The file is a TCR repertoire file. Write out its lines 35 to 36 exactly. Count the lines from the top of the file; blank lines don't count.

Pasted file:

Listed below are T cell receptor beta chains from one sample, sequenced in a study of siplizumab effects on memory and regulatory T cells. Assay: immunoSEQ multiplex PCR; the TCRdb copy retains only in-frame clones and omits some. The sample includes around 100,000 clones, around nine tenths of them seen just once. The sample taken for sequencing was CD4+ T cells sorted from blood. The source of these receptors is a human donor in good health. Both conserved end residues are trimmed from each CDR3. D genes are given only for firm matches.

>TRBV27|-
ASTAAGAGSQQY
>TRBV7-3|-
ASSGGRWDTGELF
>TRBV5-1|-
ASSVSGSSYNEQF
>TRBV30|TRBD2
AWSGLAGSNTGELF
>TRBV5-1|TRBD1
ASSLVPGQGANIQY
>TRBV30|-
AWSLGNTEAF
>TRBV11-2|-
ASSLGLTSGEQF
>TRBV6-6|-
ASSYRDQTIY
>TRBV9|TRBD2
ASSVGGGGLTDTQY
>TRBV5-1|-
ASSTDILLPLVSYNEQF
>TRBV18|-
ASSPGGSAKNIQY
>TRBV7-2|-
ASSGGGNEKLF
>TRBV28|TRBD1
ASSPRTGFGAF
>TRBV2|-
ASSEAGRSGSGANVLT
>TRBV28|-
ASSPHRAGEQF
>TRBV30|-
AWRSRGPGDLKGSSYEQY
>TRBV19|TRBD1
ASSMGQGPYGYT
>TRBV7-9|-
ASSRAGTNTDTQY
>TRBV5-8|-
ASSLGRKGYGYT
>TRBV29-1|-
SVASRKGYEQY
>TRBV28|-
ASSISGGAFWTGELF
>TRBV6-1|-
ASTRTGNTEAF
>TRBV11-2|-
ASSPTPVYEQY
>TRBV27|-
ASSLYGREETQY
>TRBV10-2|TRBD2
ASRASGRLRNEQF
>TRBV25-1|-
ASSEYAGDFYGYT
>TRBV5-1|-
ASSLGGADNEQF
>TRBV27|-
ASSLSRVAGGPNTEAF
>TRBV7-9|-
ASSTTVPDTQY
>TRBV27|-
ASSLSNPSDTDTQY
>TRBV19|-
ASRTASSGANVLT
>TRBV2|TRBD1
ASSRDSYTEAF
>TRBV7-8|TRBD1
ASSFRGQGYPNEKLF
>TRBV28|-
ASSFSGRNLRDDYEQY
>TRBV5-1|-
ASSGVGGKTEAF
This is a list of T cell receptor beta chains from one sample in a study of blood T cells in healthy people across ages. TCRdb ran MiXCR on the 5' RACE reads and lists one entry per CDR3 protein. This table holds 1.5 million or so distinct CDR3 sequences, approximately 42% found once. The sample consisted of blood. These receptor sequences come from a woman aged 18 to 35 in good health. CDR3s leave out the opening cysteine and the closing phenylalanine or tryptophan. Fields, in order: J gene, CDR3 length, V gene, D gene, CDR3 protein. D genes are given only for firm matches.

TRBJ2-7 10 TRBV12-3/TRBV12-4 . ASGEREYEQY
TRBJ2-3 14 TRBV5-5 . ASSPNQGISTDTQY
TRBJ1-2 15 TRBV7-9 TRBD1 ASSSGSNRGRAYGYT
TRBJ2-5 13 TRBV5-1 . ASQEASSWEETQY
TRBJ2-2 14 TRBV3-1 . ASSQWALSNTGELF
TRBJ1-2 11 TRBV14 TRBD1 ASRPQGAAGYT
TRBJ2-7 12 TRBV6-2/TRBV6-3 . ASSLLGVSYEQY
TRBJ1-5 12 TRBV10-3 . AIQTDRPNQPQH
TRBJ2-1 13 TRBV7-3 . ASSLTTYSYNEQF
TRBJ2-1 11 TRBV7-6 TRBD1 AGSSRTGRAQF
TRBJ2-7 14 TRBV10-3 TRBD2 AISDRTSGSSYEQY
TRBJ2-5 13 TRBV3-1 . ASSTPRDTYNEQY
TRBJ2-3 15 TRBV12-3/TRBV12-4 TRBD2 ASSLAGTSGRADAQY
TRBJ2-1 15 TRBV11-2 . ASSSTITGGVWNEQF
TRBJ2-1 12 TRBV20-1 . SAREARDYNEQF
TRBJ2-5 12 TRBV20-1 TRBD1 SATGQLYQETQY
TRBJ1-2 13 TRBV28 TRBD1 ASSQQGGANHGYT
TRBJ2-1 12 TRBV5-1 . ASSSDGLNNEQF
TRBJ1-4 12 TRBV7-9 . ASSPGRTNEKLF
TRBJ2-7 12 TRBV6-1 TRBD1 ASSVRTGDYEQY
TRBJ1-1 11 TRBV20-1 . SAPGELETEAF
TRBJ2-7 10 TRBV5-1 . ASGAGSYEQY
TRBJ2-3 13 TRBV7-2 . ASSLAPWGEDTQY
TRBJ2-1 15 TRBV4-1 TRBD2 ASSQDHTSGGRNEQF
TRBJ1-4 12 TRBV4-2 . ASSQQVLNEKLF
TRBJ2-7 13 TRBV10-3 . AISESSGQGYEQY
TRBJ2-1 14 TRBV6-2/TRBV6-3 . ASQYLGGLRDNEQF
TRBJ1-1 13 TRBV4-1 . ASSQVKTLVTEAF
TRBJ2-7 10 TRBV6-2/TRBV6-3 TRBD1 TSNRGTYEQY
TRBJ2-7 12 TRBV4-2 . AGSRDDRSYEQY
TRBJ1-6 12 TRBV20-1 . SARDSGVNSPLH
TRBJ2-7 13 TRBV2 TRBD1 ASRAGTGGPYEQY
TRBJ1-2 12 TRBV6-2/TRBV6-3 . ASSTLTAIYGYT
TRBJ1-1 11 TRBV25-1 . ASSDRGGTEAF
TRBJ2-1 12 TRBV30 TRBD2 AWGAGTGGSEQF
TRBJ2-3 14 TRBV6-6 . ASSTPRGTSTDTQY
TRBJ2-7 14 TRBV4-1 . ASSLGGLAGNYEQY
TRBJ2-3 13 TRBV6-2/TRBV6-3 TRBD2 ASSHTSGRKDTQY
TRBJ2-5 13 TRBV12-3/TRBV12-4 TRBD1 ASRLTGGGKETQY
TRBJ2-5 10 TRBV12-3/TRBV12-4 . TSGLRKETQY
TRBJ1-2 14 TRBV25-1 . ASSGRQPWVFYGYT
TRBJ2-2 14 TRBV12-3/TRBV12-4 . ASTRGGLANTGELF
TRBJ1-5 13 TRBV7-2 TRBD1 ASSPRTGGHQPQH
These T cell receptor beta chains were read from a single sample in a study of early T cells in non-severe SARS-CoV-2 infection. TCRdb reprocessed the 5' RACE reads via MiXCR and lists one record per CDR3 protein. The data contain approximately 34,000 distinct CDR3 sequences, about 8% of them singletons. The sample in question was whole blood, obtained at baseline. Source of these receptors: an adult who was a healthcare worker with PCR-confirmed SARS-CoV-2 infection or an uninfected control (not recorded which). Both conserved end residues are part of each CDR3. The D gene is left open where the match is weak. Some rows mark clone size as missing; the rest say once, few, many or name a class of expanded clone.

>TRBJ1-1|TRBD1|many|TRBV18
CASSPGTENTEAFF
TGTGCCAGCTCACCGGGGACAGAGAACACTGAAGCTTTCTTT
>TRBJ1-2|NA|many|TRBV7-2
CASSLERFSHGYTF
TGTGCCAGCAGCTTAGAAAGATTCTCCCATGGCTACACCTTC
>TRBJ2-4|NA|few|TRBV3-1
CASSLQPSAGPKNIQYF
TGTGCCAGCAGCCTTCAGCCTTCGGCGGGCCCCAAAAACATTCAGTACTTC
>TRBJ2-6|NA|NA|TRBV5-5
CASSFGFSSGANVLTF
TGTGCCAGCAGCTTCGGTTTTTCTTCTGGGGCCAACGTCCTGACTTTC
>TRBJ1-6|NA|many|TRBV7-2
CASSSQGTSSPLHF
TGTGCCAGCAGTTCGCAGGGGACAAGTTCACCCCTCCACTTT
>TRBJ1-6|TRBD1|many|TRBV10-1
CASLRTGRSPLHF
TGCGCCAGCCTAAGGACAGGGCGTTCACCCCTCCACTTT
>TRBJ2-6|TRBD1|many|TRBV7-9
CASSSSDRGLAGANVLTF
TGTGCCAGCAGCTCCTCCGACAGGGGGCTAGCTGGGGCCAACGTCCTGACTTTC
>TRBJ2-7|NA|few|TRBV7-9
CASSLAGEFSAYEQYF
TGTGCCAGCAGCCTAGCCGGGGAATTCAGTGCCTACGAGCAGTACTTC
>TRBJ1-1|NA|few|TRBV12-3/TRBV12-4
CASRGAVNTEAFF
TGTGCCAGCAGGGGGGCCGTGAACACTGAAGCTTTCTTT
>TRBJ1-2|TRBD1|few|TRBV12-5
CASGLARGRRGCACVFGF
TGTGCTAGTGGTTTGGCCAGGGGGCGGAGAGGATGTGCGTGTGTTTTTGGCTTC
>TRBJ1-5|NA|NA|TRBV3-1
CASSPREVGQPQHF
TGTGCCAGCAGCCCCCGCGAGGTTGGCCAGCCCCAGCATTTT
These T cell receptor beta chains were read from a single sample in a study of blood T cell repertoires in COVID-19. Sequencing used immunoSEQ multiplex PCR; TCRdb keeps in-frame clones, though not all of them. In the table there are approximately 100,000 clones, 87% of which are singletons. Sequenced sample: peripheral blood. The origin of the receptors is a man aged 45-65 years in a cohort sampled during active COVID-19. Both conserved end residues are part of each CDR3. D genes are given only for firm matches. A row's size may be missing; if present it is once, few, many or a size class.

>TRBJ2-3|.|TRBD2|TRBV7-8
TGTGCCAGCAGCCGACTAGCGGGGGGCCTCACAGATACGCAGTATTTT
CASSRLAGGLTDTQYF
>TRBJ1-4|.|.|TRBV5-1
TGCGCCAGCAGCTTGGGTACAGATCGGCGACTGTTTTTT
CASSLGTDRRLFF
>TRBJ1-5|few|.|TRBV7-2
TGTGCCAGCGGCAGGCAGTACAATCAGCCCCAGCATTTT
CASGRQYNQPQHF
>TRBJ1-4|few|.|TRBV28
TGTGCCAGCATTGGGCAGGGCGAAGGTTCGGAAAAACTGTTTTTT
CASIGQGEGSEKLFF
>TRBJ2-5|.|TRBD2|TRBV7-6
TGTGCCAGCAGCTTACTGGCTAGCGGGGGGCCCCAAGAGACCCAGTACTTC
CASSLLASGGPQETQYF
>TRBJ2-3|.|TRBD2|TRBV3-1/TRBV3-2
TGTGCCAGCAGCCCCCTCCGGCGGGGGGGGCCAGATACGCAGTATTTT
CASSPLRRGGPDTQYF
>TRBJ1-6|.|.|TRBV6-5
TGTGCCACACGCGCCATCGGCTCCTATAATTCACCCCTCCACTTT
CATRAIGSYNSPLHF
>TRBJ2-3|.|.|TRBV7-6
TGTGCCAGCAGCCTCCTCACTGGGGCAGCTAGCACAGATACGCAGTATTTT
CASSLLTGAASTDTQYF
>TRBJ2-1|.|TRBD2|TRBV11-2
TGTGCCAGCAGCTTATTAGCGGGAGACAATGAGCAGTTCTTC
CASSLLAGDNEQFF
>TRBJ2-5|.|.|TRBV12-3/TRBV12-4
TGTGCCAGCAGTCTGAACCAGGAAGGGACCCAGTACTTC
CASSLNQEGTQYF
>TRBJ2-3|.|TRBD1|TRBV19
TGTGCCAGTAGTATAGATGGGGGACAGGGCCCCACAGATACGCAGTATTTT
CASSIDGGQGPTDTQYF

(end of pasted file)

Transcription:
ASSMGQGPYGYT
>TRBV7-9|-